Fri, Feb 06, 2004 - Page 2 News List

Book illustrates determination

POLITICAL JOURNEY A book launched yesterday describes CLA Chairperson Chen Chu's lifelong fight for human rights, coupled with Taiwan's turbulent recent history


Council of Labor Affairs (CLA) Chairperson Chen Chu (陳菊) said yesterday at the launch of a book about her political life, Love and Combat -- Chen Chu's Political Journey, that this work is a search for determination and an incentive to manage crises. The book highlights several troublesome dealings, due to sensitive international-relations matters, with countries from where Taiwan had imported foreign workers.

"This book is not simply a record of my political journey, but a search for the persistence and motivation to solve crises, and the hope that Taiwanese society will head in the right direction," Chen said yesterday.

The book was published 24 years after her release from prison. Lu Cheng-ta (呂政達), an award-winning author and an experienced media figure, was the author of the book.

Chen was born in Ilan in 1940 and has been a harbinger of Taiwan's democracy movement. She is often referred to as the "Big Sister" of the Democratic Progressive Party (DPP). Chen was arrested and imprisoned for 12 years for her role in the Kaohsiung Incident, the human-rights rally which led to a crackdown by the Chinese Nationalist Party (KMT).

In the book, Lu described the day of Chen's arrest in Changhua in 1979, when around 60 secret police officers surrounded the nunnery where she was hiding and waited for her to step out of the sanctuary. On Feb. 4, 1986, she was released from jail.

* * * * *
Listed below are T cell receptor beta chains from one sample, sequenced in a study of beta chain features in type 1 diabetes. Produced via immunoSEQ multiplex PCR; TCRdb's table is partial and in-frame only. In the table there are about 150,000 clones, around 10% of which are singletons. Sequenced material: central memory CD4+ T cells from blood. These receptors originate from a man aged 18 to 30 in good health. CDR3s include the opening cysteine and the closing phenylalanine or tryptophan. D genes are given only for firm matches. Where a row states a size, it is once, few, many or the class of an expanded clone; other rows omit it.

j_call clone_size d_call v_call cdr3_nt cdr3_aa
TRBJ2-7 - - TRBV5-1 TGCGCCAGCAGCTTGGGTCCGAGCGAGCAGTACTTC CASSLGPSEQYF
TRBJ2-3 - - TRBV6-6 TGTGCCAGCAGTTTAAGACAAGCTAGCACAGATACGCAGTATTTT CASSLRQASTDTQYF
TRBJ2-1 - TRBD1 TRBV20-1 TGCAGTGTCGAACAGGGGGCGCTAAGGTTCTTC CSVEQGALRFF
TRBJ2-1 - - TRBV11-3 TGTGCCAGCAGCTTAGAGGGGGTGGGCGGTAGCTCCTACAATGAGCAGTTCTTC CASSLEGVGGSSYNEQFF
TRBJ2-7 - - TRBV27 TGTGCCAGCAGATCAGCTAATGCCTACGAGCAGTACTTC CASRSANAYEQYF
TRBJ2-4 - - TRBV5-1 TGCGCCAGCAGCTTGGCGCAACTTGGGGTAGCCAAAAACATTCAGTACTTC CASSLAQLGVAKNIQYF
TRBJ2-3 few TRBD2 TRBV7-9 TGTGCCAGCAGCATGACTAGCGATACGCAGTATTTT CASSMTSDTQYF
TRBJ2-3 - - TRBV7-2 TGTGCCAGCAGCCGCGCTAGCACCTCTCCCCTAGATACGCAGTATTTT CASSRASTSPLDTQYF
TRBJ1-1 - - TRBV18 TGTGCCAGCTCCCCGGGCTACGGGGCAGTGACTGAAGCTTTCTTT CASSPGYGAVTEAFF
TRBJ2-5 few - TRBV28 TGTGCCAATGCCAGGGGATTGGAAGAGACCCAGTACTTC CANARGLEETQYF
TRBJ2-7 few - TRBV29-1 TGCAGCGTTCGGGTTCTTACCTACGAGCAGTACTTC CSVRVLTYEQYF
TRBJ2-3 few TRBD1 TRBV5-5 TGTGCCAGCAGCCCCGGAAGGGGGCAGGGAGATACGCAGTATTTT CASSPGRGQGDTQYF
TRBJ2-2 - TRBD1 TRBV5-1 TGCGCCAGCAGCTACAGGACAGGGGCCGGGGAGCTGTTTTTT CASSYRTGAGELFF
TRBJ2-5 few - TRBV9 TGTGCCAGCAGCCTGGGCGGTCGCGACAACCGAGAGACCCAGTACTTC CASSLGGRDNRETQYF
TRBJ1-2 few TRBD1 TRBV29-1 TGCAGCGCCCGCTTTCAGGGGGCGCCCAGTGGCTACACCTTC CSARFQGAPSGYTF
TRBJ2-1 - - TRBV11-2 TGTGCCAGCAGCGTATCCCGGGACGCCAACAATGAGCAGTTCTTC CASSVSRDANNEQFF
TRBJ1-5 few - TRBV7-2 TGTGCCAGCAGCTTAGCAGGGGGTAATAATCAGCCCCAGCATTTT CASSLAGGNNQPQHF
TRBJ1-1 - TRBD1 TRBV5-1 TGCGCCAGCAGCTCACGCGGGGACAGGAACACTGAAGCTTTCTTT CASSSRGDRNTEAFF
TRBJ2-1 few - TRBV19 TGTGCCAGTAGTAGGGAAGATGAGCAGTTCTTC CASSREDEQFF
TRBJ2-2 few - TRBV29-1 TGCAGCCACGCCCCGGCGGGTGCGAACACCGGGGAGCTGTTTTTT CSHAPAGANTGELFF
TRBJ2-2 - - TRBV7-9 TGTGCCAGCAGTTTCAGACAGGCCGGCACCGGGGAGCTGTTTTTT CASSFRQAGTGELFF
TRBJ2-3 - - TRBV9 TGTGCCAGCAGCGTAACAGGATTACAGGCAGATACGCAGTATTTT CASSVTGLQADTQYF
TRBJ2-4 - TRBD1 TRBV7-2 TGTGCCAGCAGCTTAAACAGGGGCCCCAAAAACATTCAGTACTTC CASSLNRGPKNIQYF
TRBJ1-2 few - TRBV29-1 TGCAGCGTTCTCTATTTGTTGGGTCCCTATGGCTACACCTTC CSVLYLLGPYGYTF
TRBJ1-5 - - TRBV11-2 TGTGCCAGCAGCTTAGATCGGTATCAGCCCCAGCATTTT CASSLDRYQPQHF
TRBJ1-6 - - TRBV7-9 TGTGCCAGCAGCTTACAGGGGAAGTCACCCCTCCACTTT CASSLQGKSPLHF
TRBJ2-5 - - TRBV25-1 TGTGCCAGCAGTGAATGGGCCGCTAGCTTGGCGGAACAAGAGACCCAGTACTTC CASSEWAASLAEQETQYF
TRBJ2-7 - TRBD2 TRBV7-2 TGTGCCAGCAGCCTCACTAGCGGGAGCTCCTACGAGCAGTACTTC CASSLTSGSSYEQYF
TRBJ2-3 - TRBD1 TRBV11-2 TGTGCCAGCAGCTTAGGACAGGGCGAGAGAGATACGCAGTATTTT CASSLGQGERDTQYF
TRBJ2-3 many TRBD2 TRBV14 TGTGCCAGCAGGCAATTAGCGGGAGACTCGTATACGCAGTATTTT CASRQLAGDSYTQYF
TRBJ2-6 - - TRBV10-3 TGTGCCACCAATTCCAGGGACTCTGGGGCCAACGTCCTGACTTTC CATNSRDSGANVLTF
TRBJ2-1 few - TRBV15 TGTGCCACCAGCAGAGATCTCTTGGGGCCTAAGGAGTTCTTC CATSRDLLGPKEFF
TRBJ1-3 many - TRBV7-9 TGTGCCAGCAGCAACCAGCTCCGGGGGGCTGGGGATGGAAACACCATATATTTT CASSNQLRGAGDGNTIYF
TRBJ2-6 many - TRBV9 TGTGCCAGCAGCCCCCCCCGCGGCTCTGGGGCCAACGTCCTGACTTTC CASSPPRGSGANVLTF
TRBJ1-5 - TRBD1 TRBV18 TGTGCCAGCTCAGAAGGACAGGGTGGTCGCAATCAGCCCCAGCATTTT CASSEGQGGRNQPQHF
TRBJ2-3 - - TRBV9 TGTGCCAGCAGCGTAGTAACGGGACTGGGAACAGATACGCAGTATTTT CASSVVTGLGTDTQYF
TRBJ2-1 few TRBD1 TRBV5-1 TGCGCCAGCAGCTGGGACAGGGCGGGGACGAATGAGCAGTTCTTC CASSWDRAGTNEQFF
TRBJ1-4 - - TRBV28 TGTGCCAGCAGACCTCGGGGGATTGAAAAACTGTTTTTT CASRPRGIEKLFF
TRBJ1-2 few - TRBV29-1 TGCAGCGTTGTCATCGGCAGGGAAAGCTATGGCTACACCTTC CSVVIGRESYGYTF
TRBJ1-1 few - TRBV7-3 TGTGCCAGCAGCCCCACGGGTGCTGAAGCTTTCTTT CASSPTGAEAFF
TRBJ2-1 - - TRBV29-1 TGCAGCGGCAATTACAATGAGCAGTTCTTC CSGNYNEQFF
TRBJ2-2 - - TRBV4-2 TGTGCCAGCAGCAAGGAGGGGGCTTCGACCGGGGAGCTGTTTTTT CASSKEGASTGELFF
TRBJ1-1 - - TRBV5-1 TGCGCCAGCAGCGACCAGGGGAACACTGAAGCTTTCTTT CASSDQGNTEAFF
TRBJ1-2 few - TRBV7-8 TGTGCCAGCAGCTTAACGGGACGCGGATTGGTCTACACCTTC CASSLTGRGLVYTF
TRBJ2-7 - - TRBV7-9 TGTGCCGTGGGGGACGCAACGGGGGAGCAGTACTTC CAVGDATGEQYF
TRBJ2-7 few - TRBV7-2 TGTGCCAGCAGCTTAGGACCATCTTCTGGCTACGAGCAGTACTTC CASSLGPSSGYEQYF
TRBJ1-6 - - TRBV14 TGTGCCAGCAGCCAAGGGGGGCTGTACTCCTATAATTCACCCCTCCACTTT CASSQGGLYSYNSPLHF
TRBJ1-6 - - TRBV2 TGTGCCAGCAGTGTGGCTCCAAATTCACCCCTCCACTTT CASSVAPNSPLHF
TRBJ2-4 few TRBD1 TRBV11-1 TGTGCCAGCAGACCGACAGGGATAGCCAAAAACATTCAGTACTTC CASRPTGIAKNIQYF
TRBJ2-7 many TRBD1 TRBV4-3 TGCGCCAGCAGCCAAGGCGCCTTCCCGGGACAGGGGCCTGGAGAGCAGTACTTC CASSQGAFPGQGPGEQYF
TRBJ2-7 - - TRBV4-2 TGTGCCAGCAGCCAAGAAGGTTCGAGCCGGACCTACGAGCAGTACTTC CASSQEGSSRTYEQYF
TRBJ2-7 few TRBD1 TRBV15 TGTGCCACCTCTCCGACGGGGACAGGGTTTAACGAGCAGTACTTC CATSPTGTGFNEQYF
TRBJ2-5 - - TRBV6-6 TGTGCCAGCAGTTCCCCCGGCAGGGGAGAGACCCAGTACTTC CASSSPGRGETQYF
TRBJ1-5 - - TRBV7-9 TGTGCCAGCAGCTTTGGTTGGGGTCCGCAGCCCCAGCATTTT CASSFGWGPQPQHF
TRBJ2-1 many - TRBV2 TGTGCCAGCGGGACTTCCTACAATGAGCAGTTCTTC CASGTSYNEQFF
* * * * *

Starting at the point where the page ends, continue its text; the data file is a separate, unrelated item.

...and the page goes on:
Once she regained her freedom, Chen again became a human-rights activist and she worked for the Asia Pacific Human Rights Association and the Taiwan Association for Human Rights.

Between 1995 and 1998, she took over the job as the director of the Taipei City Bureau of Social Affairs and later became director of Kaohsiung City's Bureau of Social Affairs. In 1990, after President Chen Shui-bian's (陳水扁) election, Chen Chu was appointed head of the CLA.

Backed by her experiences in the human rights area, as soon as she took over the chairmanship of the CLA, Chen started fighting for the rights of foreign workers. In 2002, she abolished the regulation that all female foreign workers had to undergo pregnancy tests every six months during their employment in Taiwan, as well as the regulation that prohibited them from getting married during their term of employment here.

Chen felt that these regulations violated human rights and insisted that both regulations be abolished despite loud protests by employers.

Lu also describes Chen's dealings with the countries which send workers to Taiwan -- Thailand, Vietnam, Mongolia and Indonesia -- where international-relations issues are often the crux of controversies.

For instance, in 2002, Chen was about to head for Thailand to sign a contract with the Thai labor department regarding the conditions of Thai workers in Taiwan. The day before her departure, Taiwan's representative made an emergency phone call indicating that Thailand no longer welcomed Chen's visit, as China had placed pressure on Southeast Asian countries after Vice President Annette Lu (呂秀蓮) visited Indonesia.

During the incident, Chen displayed her determination in opposing the Thai government and holding firm her belief that Taiwan should be treated with the highest respect in the international arena. Chen's eventual trip to Thailand also signified a victory for Taiwan's international relations.

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